I would argue no, there is nothing wrong with our grading room conditions. Grading in a dark room allows us to see more detail to make a perfect master. We intentionally want to see the same or more, never less, than the audience.

I do worry about the problem you describe though - most people do not see HDR as intended. 
As I see it the problem is more that the display is not bright enough than the room is not dark enough. 

The reason we need 1000 nits without tone mapping to make hopefully future proof masters is that at anything less than 1000 nits it is hard to judge the effect of extended contrast - indeed I would say there is a tendency to just make everything brighter. 

With many TV sets pushing over 200 nits for SDR and many others arguing that they can show (tone mapped) HDR at 400 nits or sometimes less, the only thing that is clear is that it can be confusing.

For now turning off the lights to enjoy HDR is imho an acceptable compromise. When we get tvs hitting 2000 nits and above we can put the lights back on.

Meantime we are all learning and experimenting with what we can do creatively to take advantage of HDR technology. Somethings work across the range, somethings work at brighter levels only and somethings just don’t work. All technologies need to be mastered, I think we are lucky to be the ones that can set new examples for the next generation. 

And if I may add to the debate, my hate are those (Netflix) shows that choose to raise the mid tones in the HDR master. They argue that it mimics the brighter conditions of a sunny day etc. But to my eyes it lowers the effective contrast and looks really fake. A good example of something we can do, but probably shouldn’t. Just like those early marketing demos were the saturation was pushed to the bleeding edge. I think someone on this list once wrote that any technology based on its worst examples would be rejected. Its up to us to make the best examples that set the standard. 

There are now some great uses of HDR so I think we are getting there

Best

Kevin Shaw, CSI
kevs@...          colorist, instructor and consultant

mobile: +44 7921 677 369
skype: kevscolor

finalcolor: www.finalcolor.com 
ICA:          www.icolorist.com      

------------------
This message was sent by Kevin Shaw of Finalcolor Ltd. and may contain confidential and/or privileged information. If you are not the addressee or authorised to receive this for the addressee, you must not use, copy, disclose or take any action based on this message or any information herein. If you have received this message in error, please notify the sender immediately by e-mail and delete this e-mail from your system. It is believed, but not warranted, that this e-mail, including any attachments, is virus free. However, you should take full responsibility for virus checking. Thank you for your cooperation.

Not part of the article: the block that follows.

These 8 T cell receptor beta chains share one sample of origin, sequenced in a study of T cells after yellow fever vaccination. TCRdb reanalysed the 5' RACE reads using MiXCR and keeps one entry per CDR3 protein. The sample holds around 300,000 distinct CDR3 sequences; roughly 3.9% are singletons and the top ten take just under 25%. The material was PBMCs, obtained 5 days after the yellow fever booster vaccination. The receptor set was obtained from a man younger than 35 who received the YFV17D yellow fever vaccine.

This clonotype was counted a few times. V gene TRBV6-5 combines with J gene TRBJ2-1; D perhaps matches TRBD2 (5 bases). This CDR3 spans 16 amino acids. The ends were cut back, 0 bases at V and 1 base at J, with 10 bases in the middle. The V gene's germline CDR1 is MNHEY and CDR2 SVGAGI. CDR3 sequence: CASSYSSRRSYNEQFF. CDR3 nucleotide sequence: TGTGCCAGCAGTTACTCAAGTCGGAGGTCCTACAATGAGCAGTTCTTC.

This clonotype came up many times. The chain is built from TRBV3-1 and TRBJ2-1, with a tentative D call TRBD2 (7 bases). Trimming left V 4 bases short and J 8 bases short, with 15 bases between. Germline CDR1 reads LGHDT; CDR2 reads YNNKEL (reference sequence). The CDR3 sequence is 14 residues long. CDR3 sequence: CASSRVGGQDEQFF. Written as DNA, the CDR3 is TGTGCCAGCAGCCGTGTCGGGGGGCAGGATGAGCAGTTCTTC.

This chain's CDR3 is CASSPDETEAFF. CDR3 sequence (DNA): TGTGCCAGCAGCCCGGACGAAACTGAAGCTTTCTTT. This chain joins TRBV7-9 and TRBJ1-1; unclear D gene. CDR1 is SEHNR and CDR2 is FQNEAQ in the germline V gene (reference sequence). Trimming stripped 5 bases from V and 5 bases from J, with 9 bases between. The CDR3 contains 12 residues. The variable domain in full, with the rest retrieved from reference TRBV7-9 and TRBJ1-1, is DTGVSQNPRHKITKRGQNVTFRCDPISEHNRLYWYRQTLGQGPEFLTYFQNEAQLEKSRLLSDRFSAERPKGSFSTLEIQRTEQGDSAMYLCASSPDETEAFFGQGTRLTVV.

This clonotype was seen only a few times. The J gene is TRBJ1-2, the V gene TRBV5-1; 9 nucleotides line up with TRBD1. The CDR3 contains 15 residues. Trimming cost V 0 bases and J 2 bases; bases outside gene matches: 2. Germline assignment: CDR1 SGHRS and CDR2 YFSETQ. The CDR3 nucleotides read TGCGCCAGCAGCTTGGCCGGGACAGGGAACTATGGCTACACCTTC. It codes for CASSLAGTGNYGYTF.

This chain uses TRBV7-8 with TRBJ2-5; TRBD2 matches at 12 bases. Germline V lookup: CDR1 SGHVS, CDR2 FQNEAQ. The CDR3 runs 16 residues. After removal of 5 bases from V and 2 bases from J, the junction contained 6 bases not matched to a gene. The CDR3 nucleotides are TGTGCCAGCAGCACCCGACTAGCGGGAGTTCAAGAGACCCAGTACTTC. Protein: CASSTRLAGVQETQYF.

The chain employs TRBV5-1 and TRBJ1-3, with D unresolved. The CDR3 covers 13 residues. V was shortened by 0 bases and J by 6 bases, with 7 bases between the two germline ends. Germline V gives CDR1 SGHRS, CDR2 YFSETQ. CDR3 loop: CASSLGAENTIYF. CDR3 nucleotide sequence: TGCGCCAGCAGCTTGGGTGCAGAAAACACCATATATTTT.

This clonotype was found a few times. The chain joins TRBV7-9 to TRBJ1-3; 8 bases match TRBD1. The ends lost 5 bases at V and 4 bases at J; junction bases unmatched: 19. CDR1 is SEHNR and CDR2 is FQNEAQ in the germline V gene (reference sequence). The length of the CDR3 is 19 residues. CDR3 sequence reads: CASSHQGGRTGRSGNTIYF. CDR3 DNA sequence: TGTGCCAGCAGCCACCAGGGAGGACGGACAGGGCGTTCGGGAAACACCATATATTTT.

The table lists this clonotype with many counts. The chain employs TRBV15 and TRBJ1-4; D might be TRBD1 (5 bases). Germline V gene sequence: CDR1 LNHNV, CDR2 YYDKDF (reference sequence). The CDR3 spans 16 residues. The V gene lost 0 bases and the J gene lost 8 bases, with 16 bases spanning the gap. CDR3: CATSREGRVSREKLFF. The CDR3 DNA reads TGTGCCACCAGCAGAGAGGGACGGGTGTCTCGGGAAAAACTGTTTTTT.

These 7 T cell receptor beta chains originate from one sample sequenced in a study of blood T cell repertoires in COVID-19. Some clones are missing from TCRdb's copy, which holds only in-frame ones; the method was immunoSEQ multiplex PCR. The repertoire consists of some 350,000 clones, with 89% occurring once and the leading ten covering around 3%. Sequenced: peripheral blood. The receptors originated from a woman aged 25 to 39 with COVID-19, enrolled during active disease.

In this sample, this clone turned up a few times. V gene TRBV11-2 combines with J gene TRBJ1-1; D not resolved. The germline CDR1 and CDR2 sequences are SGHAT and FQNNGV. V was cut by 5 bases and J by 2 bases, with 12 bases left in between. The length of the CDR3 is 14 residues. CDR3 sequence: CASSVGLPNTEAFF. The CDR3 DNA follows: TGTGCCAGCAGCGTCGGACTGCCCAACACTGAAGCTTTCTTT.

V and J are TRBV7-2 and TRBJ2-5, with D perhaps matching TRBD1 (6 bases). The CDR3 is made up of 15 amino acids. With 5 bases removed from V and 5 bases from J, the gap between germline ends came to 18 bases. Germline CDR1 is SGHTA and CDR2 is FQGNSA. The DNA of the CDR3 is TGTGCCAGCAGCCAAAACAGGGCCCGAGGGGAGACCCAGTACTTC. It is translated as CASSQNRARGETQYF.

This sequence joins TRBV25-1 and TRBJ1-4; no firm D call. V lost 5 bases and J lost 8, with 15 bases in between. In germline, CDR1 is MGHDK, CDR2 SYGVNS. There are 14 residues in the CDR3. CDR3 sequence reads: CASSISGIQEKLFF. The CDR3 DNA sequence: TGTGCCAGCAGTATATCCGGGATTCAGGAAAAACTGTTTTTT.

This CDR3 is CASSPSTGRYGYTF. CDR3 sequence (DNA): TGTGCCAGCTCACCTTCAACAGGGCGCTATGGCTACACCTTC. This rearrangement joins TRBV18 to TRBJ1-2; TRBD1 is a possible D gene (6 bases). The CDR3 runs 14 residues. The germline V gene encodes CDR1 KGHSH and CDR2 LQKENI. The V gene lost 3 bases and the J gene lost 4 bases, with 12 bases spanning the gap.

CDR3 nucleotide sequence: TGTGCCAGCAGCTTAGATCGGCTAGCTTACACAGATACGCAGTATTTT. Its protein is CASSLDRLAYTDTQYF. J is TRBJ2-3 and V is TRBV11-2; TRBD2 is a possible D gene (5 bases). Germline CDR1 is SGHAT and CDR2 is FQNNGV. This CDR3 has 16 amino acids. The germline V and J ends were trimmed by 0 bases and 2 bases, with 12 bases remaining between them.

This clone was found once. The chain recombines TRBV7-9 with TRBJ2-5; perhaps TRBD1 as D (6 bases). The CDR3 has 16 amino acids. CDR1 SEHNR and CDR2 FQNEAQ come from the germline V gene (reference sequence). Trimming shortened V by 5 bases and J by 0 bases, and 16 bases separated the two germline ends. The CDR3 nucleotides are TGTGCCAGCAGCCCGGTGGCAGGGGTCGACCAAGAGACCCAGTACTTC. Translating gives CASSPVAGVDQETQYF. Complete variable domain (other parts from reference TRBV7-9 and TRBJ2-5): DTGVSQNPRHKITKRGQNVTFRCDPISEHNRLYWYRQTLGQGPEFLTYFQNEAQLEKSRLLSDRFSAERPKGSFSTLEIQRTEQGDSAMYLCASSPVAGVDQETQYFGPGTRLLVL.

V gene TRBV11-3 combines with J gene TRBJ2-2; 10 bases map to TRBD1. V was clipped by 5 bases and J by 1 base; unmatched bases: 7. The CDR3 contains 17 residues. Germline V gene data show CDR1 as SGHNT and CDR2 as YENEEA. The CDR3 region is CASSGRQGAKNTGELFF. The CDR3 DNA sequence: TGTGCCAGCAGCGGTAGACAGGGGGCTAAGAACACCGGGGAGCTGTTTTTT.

------------------





Jonathon Sendall
 

Alistair Chapman wrote "I believe this approach is fundamentally flawed as this is not what the most important people, our audience, will see."

From my experience most good grading suites will grade to exacting standards but also view on something shitty just to see what pops out the other end.
The same principal is applied in good sound editing suites. Listen through grade 1 monitors and then play it through downward spiralling quality until you
then play it either on an iPhone or small bluetooth speakers etc.

Jonathon Sendall
DP, London UK


Kevin Shaw
 

On 25 Sep 2020, at 15:25, alister@... wrote:

but the grading suite should reflect a dim room rather than a blacked out room if we are grading for peoples homes. And that won’t ever change.

I agree. I was not suggesting anything else. I was trying to say that we have always worked in a dim room and that the grading conditions for HDR should remain the same, since the audience viewing conditions are also likely to be unchanged. I misused the word dark in my original post, I meant the same dim room environment we use for SDR, And that environment is indeed darker than the average viewer is likely to be in.